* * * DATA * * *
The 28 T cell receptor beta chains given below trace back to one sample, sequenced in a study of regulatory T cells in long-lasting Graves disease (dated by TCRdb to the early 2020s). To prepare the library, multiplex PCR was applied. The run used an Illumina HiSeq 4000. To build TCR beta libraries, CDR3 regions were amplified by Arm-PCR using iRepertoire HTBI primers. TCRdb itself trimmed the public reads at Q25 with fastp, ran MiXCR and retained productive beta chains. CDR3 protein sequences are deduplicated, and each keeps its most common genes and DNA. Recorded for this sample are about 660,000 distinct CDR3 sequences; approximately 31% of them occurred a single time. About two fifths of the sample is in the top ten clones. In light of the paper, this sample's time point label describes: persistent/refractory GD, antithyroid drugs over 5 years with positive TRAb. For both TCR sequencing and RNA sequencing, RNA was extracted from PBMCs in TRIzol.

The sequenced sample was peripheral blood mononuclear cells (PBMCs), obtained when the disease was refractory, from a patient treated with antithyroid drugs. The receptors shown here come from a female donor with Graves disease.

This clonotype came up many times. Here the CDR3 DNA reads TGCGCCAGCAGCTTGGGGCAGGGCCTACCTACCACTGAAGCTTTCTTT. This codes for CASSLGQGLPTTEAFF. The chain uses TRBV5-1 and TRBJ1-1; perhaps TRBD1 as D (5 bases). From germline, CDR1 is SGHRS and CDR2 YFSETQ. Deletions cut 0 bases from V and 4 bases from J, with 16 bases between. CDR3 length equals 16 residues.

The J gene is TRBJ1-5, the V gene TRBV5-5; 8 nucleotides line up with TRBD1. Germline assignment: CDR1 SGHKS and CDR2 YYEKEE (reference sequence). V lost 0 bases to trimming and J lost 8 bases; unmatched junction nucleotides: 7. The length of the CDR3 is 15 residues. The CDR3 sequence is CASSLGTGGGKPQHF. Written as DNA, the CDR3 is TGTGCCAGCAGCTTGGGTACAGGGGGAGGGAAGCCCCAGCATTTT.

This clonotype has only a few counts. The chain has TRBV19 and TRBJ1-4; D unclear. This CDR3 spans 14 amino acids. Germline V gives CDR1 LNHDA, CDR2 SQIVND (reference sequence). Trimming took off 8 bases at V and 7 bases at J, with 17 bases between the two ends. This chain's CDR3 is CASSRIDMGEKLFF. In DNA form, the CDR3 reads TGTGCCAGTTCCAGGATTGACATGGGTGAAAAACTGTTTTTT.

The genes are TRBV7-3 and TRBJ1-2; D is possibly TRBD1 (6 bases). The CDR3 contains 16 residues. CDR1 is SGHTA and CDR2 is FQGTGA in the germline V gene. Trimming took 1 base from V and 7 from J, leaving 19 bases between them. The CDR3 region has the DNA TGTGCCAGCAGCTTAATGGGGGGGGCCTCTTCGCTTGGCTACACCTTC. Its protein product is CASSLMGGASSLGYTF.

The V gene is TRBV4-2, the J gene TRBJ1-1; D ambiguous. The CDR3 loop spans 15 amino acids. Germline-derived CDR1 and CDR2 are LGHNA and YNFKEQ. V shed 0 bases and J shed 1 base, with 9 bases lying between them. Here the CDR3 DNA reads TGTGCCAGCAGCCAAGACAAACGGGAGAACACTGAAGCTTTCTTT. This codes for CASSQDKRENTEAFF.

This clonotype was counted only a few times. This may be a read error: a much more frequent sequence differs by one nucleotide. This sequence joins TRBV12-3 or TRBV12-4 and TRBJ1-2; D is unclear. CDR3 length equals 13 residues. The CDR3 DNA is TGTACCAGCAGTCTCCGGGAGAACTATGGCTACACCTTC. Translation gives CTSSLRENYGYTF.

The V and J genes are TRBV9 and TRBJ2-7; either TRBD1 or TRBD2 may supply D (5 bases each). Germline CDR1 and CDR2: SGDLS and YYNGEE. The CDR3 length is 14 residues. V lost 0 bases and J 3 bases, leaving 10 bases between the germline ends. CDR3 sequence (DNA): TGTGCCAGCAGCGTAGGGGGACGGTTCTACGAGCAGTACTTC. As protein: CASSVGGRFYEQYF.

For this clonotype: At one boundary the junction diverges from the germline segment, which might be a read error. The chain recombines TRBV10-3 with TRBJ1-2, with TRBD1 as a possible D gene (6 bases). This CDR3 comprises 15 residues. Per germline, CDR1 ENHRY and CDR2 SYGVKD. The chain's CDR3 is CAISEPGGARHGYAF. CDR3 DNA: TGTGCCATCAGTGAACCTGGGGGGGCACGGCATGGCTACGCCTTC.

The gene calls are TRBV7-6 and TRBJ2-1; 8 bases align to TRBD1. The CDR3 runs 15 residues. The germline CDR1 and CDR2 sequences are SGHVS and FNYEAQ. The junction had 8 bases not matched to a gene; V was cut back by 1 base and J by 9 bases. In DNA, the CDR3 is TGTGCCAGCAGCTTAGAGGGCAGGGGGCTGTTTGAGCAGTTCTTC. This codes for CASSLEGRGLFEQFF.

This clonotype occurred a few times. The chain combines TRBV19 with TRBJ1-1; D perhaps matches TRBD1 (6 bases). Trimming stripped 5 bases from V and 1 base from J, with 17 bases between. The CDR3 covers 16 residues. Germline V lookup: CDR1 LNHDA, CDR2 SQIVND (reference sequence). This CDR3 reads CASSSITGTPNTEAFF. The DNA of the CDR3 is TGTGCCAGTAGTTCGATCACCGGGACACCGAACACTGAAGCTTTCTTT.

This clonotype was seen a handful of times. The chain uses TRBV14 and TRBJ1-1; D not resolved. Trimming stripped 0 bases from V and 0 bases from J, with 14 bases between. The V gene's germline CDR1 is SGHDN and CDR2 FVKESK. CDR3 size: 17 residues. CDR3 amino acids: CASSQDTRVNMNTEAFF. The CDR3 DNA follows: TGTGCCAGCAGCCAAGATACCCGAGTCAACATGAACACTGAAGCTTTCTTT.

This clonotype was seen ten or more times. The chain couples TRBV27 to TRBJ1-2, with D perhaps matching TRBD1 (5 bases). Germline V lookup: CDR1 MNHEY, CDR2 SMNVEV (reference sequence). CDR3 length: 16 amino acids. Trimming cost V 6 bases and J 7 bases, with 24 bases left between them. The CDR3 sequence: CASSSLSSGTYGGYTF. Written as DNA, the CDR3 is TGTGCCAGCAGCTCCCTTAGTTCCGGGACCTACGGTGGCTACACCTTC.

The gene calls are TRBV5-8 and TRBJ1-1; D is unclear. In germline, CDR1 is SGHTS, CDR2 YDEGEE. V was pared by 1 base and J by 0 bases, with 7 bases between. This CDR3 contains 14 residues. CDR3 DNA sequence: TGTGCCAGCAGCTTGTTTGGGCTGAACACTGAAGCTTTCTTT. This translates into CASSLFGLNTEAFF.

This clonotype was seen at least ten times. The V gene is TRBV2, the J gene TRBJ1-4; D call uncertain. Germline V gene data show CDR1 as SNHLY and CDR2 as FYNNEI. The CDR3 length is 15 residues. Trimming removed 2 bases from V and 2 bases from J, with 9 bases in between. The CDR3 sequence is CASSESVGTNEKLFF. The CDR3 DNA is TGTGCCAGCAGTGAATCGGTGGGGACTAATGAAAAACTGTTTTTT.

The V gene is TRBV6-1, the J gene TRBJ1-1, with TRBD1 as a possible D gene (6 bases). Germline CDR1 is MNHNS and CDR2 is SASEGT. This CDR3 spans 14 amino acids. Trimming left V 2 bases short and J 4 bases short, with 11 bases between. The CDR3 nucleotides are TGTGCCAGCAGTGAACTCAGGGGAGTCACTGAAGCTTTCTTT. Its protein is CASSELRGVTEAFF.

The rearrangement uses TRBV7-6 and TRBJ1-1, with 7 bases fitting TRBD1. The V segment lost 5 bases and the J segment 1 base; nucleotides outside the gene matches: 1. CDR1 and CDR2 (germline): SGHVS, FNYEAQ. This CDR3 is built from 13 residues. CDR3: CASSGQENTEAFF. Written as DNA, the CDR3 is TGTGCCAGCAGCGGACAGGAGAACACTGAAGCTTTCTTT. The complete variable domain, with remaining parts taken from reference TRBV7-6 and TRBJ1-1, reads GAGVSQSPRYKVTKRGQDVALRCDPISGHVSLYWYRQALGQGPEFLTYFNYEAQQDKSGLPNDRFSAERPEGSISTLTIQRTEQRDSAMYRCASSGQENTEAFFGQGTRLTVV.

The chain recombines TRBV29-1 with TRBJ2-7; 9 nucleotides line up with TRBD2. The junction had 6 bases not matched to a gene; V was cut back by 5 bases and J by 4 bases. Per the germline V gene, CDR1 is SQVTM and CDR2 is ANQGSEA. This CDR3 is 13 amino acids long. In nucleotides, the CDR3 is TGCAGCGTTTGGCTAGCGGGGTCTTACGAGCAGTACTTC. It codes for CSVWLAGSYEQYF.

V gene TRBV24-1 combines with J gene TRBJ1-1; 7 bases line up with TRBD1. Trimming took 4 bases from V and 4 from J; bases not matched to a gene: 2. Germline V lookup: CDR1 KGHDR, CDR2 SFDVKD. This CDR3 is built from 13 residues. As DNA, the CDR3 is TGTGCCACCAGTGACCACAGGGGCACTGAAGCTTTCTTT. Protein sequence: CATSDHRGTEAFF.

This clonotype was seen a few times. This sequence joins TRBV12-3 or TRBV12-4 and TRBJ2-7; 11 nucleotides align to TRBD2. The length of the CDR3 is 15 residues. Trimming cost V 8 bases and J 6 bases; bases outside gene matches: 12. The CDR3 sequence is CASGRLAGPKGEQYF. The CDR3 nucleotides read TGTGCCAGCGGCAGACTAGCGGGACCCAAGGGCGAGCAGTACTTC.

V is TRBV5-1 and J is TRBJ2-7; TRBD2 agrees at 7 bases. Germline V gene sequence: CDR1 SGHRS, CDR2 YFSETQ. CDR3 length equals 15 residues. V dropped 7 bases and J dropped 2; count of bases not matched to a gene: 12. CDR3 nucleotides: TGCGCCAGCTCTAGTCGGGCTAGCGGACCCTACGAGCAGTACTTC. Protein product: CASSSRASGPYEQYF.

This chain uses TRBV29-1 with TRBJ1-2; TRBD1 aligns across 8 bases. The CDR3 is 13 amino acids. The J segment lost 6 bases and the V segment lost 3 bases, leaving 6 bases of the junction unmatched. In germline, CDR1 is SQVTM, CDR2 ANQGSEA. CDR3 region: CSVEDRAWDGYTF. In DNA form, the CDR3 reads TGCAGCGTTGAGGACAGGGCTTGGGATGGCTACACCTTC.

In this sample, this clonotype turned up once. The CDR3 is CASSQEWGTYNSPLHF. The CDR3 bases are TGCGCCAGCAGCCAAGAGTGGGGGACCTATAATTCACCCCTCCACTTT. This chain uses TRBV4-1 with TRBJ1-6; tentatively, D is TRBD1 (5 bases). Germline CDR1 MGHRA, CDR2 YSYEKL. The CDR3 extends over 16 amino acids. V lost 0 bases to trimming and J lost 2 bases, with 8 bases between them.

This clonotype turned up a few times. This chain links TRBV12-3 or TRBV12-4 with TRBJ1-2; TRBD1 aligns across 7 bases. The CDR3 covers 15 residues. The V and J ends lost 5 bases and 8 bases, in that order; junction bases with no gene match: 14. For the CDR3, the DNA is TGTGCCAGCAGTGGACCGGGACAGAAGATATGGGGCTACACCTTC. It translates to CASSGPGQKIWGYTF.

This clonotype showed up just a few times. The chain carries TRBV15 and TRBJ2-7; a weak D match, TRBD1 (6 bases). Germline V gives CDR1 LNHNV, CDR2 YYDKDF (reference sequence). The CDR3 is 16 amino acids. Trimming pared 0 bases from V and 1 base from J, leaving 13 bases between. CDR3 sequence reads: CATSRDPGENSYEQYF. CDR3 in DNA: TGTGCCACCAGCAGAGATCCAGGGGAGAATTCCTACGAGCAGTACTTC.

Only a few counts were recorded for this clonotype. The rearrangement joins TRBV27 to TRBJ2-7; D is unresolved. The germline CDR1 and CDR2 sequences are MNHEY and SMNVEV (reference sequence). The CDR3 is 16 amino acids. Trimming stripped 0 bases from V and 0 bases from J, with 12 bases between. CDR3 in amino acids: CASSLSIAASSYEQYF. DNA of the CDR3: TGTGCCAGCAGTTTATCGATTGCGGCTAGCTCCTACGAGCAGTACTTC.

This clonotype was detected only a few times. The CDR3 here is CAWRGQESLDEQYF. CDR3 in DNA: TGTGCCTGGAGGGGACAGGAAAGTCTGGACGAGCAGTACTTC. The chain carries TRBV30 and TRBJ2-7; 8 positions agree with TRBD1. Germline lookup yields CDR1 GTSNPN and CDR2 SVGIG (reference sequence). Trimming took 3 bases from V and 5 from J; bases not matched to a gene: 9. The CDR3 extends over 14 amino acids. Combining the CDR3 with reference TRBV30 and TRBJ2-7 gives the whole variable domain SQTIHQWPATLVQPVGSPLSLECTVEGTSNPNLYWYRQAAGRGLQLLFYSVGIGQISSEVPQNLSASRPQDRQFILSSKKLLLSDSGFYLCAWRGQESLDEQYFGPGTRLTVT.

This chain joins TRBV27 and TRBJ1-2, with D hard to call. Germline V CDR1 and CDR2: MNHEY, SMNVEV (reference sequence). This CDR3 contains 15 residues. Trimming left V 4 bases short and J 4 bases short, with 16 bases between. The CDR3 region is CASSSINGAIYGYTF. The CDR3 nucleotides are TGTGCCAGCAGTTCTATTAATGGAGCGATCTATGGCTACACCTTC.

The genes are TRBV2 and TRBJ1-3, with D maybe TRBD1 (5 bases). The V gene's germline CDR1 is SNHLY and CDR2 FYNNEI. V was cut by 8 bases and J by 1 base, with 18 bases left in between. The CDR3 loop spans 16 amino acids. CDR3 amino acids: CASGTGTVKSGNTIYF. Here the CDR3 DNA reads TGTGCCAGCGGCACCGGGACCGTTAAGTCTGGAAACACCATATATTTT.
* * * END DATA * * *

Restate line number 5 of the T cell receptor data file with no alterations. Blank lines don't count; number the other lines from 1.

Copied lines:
This clonotype has only a few counts. The chain has TRBV19 and TRBJ1-4; D unclear. This CDR3 spans 14 amino acids. Germline V gives CDR1 LNHDA, CDR2 SQIVND (reference sequence). Trimming took off 8 bases at V and 7 bases at J, with 17 bases between the two ends. This chain's CDR3 is CASSRIDMGEKLFF. In DNA form, the CDR3 reads TGTGCCAGTTCCAGGATTGACATGGGTGAAAAACTGTTTTTT.